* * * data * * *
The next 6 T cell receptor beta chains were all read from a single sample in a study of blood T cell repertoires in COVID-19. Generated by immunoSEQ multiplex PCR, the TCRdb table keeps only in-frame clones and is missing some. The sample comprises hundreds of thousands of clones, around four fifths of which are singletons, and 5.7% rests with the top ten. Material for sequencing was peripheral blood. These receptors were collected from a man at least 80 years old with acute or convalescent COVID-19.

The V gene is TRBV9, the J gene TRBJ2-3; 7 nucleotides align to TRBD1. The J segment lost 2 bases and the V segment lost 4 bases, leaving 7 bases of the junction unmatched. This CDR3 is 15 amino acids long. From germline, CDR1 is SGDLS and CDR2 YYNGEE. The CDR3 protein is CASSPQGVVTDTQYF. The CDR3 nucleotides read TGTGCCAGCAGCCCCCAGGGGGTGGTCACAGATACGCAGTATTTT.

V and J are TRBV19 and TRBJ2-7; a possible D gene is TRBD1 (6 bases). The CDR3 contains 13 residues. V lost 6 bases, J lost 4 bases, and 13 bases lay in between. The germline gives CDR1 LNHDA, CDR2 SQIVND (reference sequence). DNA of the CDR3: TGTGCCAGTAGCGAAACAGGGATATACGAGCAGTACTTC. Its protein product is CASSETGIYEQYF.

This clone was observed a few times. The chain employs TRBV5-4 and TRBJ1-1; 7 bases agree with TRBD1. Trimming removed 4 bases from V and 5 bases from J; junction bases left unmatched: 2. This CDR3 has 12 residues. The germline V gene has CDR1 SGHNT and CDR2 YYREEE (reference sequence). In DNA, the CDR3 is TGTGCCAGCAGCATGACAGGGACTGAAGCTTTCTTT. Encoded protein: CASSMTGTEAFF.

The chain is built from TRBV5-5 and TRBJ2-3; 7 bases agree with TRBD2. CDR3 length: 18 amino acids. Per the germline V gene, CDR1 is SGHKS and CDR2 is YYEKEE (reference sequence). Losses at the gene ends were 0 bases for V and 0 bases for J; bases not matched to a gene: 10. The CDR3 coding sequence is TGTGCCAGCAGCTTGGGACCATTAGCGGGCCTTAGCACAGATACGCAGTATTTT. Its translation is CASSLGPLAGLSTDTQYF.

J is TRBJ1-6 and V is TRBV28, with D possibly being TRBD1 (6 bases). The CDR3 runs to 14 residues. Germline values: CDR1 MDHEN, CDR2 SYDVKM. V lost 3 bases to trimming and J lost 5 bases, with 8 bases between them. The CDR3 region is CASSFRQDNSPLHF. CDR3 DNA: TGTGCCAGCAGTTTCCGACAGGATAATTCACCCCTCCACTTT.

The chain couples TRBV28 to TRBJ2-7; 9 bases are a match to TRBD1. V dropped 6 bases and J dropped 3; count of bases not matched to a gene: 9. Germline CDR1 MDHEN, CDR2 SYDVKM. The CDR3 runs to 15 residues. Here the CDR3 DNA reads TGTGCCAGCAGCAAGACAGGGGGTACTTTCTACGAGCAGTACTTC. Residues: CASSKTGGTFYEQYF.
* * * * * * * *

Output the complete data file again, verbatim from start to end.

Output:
The next 6 T cell receptor beta chains were all read from a single sample in a study of blood T cell repertoires in COVID-19. Generated by immunoSEQ multiplex PCR, the TCRdb table keeps only in-frame clones and is missing some. The sample comprises hundreds of thousands of clones, around four fifths of which are singletons, and 5.7% rests with the top ten. Material for sequencing was peripheral blood. These receptors were collected from a man at least 80 years old with acute or convalescent COVID-19.

The V gene is TRBV9, the J gene TRBJ2-3; 7 nucleotides align to TRBD1. The J segment lost 2 bases and the V segment lost 4 bases, leaving 7 bases of the junction unmatched. This CDR3 is 15 amino acids long. From germline, CDR1 is SGDLS and CDR2 YYNGEE. The CDR3 protein is CASSPQGVVTDTQYF. The CDR3 nucleotides read TGTGCCAGCAGCCCCCAGGGGGTGGTCACAGATACGCAGTATTTT.

V and J are TRBV19 and TRBJ2-7; a possible D gene is TRBD1 (6 bases). The CDR3 contains 13 residues. V lost 6 bases, J lost 4 bases, and 13 bases lay in between. The germline gives CDR1 LNHDA, CDR2 SQIVND (reference sequence). DNA of the CDR3: TGTGCCAGTAGCGAAACAGGGATATACGAGCAGTACTTC. Its protein product is CASSETGIYEQYF.

This clone was observed a few times. The chain employs TRBV5-4 and TRBJ1-1; 7 bases agree with TRBD1. Trimming removed 4 bases from V and 5 bases from J; junction bases left unmatched: 2. This CDR3 has 12 residues. The germline V gene has CDR1 SGHNT and CDR2 YYREEE (reference sequence). In DNA, the CDR3 is TGTGCCAGCAGCATGACAGGGACTGAAGCTTTCTTT. Encoded protein: CASSMTGTEAFF.

The chain is built from TRBV5-5 and TRBJ2-3; 7 bases agree with TRBD2. CDR3 length: 18 amino acids. Per the germline V gene, CDR1 is SGHKS and CDR2 is YYEKEE (reference sequence). Losses at the gene ends were 0 bases for V and 0 bases for J; bases not matched to a gene: 10. The CDR3 coding sequence is TGTGCCAGCAGCTTGGGACCATTAGCGGGCCTTAGCACAGATACGCAGTATTTT. Its translation is CASSLGPLAGLSTDTQYF.

J is TRBJ1-6 and V is TRBV28, with D possibly being TRBD1 (6 bases). The CDR3 runs to 14 residues. Germline values: CDR1 MDHEN, CDR2 SYDVKM. V lost 3 bases to trimming and J lost 5 bases, with 8 bases between them. The CDR3 region is CASSFRQDNSPLHF. CDR3 DNA: TGTGCCAGCAGTTTCCGACAGGATAATTCACCCCTCCACTTT.

The chain couples TRBV28 to TRBJ2-7; 9 bases are a match to TRBD1. V dropped 6 bases and J dropped 3; count of bases not matched to a gene: 9. Germline CDR1 MDHEN, CDR2 SYDVKM. The CDR3 runs to 15 residues. Here the CDR3 DNA reads TGTGCCAGCAGCAAGACAGGGGGTACTTTCTACGAGCAGTACTTC. Residues: CASSKTGGTFYEQYF.